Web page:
Mehdi Labaied

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Malaria infection starts when sporozoites are transmitted to the mammalian host during a mosquito bite. Sporozoites enter the blood circulation, reach the liver, and infect hepatocytes. The formation of a parasitophorous vacuole (PV) establishes their intracellular niche. Recently, two members of the 6-Cys domain protein family, P52 and P36, were each shown(More)
Irradiation-attenuated sporozoite vaccinations confer sterile protection against malaria infection in animal models and humans. Persistent, nonreplicating parasite forms in the liver are presumably necessary for the maintenance of sterile immunity. A novel vaccine approach uses genetically attenuated parasites (GAPs) that undergo arrested development during(More)
Malaria is a mosquito-borne disease that is transmitted by inoculation of the Plasmodium parasite sporozoite stage. Sporozoites invade hepatocytes, transform into liver stages, and subsequent liver-stage development ultimately results in release of pathogenic merozoites. Liver stages of the parasite are a prime target for malaria vaccines because they can(More)
Our previous morphological studies illustrated the association of sterols with Plasmodium infecting hepatocytes. Because malaria parasites cannot synthesize sterols, they must scavenge these lipids from the host. In this paper, we have examined the source/s of sterols for intrahepatic Plasmodium and evaluated the importance of sterols for liver stage(More)
Malaria parasite sporozoites prepare for transmission to a mammalian host by upregulation of UIS (Upregulated in Infectious Sporozoites) genes. A number of UIS gene products are essential for the establishment of the intrahepatocytic niche. However, the factors that regulate the expression of genes involved in gain of infectivity for the liver are unknown.(More)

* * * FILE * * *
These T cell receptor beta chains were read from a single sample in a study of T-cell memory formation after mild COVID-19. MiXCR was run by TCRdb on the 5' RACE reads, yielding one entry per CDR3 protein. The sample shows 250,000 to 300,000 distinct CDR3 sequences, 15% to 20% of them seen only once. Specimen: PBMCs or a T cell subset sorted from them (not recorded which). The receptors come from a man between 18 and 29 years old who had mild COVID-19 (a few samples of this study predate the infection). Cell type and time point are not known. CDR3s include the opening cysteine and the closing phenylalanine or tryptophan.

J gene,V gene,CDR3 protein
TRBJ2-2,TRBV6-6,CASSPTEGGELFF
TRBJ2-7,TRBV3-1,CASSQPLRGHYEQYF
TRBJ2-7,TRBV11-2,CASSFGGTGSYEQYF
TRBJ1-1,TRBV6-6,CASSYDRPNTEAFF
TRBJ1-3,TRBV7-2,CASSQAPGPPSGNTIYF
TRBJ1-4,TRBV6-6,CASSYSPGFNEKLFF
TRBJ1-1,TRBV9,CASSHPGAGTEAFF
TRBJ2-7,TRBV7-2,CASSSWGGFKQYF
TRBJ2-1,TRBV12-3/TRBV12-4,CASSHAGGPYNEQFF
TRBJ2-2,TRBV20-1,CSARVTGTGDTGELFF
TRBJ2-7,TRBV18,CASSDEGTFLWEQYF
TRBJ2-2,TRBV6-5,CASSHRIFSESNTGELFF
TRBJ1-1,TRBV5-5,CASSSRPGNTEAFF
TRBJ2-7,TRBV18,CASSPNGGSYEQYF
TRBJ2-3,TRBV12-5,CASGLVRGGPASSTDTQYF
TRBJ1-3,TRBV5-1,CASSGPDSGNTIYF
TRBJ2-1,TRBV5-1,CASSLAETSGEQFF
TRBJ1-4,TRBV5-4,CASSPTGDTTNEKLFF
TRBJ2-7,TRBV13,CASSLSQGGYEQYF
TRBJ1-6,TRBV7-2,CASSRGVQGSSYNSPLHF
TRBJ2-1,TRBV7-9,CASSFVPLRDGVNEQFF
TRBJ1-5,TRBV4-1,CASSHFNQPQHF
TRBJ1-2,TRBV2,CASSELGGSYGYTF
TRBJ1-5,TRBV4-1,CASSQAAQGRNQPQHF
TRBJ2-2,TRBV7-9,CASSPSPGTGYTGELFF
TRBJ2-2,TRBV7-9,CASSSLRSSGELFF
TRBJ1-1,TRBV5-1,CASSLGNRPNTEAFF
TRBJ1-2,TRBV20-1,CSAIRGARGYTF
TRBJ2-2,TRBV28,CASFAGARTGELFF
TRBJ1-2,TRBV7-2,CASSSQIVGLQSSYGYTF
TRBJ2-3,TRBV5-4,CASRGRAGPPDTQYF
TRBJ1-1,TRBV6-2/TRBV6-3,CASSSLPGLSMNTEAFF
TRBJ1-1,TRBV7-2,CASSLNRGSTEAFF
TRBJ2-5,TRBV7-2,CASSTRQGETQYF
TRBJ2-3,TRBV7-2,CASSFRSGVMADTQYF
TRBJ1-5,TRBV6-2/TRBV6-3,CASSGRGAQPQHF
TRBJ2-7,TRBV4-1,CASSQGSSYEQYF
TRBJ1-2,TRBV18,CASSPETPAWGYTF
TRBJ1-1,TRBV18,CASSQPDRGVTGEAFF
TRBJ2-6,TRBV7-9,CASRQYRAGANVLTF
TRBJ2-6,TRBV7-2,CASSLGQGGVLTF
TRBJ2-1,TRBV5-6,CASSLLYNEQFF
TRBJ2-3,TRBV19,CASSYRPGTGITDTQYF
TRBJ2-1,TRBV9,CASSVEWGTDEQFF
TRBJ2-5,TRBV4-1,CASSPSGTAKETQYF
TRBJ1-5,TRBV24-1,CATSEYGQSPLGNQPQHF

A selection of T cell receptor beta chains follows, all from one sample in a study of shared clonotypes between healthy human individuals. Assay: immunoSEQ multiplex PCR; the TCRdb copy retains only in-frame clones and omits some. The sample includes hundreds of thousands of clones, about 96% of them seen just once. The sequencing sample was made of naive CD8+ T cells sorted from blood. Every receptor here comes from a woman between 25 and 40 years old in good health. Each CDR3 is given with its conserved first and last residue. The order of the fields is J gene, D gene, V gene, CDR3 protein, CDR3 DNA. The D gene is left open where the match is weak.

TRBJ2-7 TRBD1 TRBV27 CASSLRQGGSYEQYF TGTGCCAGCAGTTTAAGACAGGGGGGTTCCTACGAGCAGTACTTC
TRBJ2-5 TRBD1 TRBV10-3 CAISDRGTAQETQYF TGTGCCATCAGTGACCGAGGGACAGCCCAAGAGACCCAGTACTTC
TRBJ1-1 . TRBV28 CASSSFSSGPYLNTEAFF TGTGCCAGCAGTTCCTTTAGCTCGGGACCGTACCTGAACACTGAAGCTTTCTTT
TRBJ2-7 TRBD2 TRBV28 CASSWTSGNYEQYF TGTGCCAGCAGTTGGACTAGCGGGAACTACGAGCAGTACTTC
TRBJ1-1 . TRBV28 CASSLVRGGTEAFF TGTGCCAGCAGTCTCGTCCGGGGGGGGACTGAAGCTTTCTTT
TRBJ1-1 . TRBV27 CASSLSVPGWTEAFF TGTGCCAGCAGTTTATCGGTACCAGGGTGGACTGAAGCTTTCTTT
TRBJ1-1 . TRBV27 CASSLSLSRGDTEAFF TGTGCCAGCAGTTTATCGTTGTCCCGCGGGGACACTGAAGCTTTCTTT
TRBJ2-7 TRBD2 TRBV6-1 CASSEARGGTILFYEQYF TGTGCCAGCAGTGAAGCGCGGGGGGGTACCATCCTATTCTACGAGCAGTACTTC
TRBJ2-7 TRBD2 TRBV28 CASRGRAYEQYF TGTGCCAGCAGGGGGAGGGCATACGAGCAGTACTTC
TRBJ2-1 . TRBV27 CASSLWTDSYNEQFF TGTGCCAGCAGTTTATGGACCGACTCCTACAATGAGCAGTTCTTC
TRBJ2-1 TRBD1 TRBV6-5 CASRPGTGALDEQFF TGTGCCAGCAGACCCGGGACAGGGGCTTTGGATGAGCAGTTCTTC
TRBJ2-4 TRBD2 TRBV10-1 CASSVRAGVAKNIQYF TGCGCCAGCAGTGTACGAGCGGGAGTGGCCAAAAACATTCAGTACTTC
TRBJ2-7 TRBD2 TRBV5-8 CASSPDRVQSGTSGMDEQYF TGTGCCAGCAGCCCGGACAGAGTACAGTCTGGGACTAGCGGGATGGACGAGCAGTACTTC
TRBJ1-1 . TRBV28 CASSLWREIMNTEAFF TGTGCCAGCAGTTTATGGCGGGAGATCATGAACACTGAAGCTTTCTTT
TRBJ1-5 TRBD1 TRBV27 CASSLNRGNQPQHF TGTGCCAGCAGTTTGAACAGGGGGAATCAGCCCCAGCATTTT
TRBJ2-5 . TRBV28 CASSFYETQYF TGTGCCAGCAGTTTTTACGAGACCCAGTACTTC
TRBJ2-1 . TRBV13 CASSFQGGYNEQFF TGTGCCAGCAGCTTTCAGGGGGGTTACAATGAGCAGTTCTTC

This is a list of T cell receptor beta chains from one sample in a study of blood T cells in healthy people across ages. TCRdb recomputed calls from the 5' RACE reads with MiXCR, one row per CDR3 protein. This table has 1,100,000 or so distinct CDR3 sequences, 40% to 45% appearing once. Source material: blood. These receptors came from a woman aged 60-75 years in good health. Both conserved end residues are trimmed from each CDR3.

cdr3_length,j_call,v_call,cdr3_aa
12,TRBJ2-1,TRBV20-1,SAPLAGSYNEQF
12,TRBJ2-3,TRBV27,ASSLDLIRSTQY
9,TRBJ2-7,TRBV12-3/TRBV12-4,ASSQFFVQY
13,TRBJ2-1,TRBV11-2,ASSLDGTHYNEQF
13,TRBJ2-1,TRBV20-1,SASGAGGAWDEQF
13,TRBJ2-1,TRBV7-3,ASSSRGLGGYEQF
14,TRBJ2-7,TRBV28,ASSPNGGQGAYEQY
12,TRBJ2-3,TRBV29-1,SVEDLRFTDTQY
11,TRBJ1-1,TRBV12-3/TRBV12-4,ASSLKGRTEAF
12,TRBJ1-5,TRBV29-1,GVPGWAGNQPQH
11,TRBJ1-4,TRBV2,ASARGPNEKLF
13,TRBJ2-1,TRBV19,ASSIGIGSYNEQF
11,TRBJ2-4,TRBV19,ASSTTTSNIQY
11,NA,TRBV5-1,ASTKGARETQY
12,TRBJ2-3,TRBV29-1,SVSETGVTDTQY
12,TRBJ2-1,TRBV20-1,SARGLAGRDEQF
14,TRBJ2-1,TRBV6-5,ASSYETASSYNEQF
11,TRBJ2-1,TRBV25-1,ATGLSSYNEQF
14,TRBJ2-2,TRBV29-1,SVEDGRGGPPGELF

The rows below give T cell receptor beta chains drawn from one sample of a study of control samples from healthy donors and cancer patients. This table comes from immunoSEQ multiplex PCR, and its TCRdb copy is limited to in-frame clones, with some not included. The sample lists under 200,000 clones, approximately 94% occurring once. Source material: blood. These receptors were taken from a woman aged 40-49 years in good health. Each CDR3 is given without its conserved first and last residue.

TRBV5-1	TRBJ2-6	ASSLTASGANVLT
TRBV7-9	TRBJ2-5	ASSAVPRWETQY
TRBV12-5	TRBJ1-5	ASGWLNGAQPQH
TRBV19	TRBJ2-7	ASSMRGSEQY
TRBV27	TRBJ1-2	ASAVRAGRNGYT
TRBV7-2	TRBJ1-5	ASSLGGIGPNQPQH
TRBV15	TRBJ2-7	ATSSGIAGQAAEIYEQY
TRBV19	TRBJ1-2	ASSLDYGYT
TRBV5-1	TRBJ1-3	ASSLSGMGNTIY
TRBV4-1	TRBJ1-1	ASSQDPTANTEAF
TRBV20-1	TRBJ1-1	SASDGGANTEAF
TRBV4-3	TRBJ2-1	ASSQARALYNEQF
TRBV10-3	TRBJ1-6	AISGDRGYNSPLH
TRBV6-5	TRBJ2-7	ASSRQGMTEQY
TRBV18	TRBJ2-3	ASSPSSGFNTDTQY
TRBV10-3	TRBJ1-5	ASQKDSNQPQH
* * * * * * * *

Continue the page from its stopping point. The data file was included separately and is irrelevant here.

The malaria parasite sporozoite stage develops in the mosquito vector and is transmitted to the mammalian host by bite. Sporozoites engage in multiple interactions with vector and host tissue on the journey from their oocyst origin to their final destination inside hepatocytes. Several malaria proteins have been identified that mediate sporozoite(More)
Human African trypanosomiasis (HAT) is an important public health threat in sub-Saharan Africa. Current drugs are unsatisfactory, and new drugs are being sought. Few validated enzyme targets are available to support drug discovery efforts, so our goal was to obtain essentiality data on genes with proven utility as drug targets. Aminoacyl-tRNA synthetases(More)
The ribosomal small subunit locus has been used for transgene expression in the rodent malaria parasites, Plasmodium berghei and Plasmodium yoelii, but this strategy utilizes single crossover integration and is thus prone to reversion by plasmid excision. Targeting of the ribosomal subunit locus may also have a negative effect on oocyst development in the(More)
A short practical synthesis of a new natural product based scaffold (6), based on antitrypanosomal and antimalarial compounds isolated from different Plakortis species is described. The scaffold contains a peroxide unit that is surprisingly stable to chemical manipulation elsewhere in the molecule, enabling it to be elaborated into a small library of(More)
Human African trypanosomiasis (HAT) is a major health problem in sub-Saharan Africa caused by Trypanosoma brucei infection. Current HAT drugs are difficult to administer and not effective against all parasite species at different stages of the disease which indicates an unmet pharmaceutical need. TbRET2 is an indispensable enzyme for the parasite and is(More)